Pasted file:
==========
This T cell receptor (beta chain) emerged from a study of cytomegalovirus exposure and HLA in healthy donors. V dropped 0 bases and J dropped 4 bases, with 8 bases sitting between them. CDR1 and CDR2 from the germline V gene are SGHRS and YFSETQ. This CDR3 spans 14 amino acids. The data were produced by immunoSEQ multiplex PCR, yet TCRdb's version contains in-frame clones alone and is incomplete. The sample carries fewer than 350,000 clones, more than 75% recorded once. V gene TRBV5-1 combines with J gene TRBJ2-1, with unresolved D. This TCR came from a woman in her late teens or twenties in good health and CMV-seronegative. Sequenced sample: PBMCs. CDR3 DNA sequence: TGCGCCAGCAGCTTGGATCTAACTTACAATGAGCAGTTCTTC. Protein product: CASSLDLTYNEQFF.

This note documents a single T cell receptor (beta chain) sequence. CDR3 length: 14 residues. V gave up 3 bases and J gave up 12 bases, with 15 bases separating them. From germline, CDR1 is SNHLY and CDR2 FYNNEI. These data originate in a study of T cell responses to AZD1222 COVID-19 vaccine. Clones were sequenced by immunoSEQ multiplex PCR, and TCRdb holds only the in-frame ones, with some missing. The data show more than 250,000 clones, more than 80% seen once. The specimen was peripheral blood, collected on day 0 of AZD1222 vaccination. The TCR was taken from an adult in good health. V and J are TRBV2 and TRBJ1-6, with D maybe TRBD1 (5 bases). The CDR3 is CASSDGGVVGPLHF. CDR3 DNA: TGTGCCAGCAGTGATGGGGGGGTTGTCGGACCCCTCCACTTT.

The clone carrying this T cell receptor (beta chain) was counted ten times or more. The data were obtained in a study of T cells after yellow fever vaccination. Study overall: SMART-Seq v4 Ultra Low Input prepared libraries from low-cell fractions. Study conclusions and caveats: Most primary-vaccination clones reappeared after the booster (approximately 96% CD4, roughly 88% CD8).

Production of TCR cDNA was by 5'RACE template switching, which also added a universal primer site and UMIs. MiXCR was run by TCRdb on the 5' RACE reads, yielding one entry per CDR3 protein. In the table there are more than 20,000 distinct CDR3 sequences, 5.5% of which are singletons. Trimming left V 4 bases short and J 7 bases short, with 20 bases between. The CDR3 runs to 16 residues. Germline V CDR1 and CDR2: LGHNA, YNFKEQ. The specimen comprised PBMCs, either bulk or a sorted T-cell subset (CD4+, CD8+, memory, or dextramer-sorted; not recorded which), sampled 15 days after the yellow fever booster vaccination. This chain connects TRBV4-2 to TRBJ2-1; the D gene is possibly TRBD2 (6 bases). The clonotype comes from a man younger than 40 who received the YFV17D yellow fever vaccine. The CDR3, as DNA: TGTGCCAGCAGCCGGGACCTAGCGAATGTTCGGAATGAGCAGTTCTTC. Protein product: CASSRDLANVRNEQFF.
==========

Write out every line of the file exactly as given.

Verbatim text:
This T cell receptor (beta chain) emerged from a study of cytomegalovirus exposure and HLA in healthy donors. V dropped 0 bases and J dropped 4 bases, with 8 bases sitting between them. CDR1 and CDR2 from the germline V gene are SGHRS and YFSETQ. This CDR3 spans 14 amino acids. The data were produced by immunoSEQ multiplex PCR, yet TCRdb's version contains in-frame clones alone and is incomplete. The sample carries fewer than 350,000 clones, more than 75% recorded once. V gene TRBV5-1 combines with J gene TRBJ2-1, with unresolved D. This TCR came from a woman in her late teens or twenties in good health and CMV-seronegative. Sequenced sample: PBMCs. CDR3 DNA sequence: TGCGCCAGCAGCTTGGATCTAACTTACAATGAGCAGTTCTTC. Protein product: CASSLDLTYNEQFF.

This note documents a single T cell receptor (beta chain) sequence. CDR3 length: 14 residues. V gave up 3 bases and J gave up 12 bases, with 15 bases separating them. From germline, CDR1 is SNHLY and CDR2 FYNNEI. These data originate in a study of T cell responses to AZD1222 COVID-19 vaccine. Clones were sequenced by immunoSEQ multiplex PCR, and TCRdb holds only the in-frame ones, with some missing. The data show more than 250,000 clones, more than 80% seen once. The specimen was peripheral blood, collected on day 0 of AZD1222 vaccination. The TCR was taken from an adult in good health. V and J are TRBV2 and TRBJ1-6, with D maybe TRBD1 (5 bases). The CDR3 is CASSDGGVVGPLHF. CDR3 DNA: TGTGCCAGCAGTGATGGGGGGGTTGTCGGACCCCTCCACTTT.

The clone carrying this T cell receptor (beta chain) was counted ten times or more. The data were obtained in a study of T cells after yellow fever vaccination. Study overall: SMART-Seq v4 Ultra Low Input prepared libraries from low-cell fractions. Study conclusions and caveats: Most primary-vaccination clones reappeared after the booster (approximately 96% CD4, roughly 88% CD8).

Production of TCR cDNA was by 5'RACE template switching, which also added a universal primer site and UMIs. MiXCR was run by TCRdb on the 5' RACE reads, yielding one entry per CDR3 protein. In the table there are more than 20,000 distinct CDR3 sequences, 5.5% of which are singletons. Trimming left V 4 bases short and J 7 bases short, with 20 bases between. The CDR3 runs to 16 residues. Germline V CDR1 and CDR2: LGHNA, YNFKEQ. The specimen comprised PBMCs, either bulk or a sorted T-cell subset (CD4+, CD8+, memory, or dextramer-sorted; not recorded which), sampled 15 days after the yellow fever booster vaccination. This chain connects TRBV4-2 to TRBJ2-1; the D gene is possibly TRBD2 (6 bases). The clonotype comes from a man younger than 40 who received the YFV17D yellow fever vaccine. The CDR3, as DNA: TGTGCCAGCAGCCGGGACCTAGCGAATGTTCGGAATGAGCAGTTCTTC. Protein product: CASSRDLANVRNEQFF.